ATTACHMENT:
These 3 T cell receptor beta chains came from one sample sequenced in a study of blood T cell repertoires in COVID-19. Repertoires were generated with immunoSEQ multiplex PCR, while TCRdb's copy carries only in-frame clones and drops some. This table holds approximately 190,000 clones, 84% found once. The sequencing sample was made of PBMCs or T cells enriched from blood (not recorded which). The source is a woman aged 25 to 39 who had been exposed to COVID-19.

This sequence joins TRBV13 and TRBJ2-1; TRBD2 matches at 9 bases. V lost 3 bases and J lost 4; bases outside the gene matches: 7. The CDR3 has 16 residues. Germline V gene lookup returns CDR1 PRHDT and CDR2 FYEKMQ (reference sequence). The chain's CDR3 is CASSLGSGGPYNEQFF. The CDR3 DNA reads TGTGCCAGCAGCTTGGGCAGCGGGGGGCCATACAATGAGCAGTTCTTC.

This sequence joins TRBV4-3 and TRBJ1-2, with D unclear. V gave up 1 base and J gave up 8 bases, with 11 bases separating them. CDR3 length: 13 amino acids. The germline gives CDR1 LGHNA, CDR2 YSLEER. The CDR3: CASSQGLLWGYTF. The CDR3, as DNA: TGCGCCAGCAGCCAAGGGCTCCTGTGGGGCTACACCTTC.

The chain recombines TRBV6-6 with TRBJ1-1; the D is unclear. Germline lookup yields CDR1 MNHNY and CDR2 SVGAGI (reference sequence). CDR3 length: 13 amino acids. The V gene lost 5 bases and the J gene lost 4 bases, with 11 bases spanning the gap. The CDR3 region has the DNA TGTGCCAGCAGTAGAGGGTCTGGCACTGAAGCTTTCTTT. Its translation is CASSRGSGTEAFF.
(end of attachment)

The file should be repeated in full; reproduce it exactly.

These 3 T cell receptor beta chains came from one sample sequenced in a study of blood T cell repertoires in COVID-19. Repertoires were generated with immunoSEQ multiplex PCR, while TCRdb's copy carries only in-frame clones and drops some. This table holds approximately 190,000 clones, 84% found once. The sequencing sample was made of PBMCs or T cells enriched from blood (not recorded which). The source is a woman aged 25 to 39 who had been exposed to COVID-19.

This sequence joins TRBV13 and TRBJ2-1; TRBD2 matches at 9 bases. V lost 3 bases and J lost 4; bases outside the gene matches: 7. The CDR3 has 16 residues. Germline V gene lookup returns CDR1 PRHDT and CDR2 FYEKMQ (reference sequence). The chain's CDR3 is CASSLGSGGPYNEQFF. The CDR3 DNA reads TGTGCCAGCAGCTTGGGCAGCGGGGGGCCATACAATGAGCAGTTCTTC.

This sequence joins TRBV4-3 and TRBJ1-2, with D unclear. V gave up 1 base and J gave up 8 bases, with 11 bases separating them. CDR3 length: 13 amino acids. The germline gives CDR1 LGHNA, CDR2 YSLEER. The CDR3: CASSQGLLWGYTF. The CDR3, as DNA: TGCGCCAGCAGCCAAGGGCTCCTGTGGGGCTACACCTTC.

The chain recombines TRBV6-6 with TRBJ1-1; the D is unclear. Germline lookup yields CDR1 MNHNY and CDR2 SVGAGI (reference sequence). CDR3 length: 13 amino acids. The V gene lost 5 bases and the J gene lost 4 bases, with 11 bases spanning the gap. The CDR3 region has the DNA TGTGCCAGCAGTAGAGGGTCTGGCACTGAAGCTTTCTTT. Its translation is CASSRGSGTEAFF.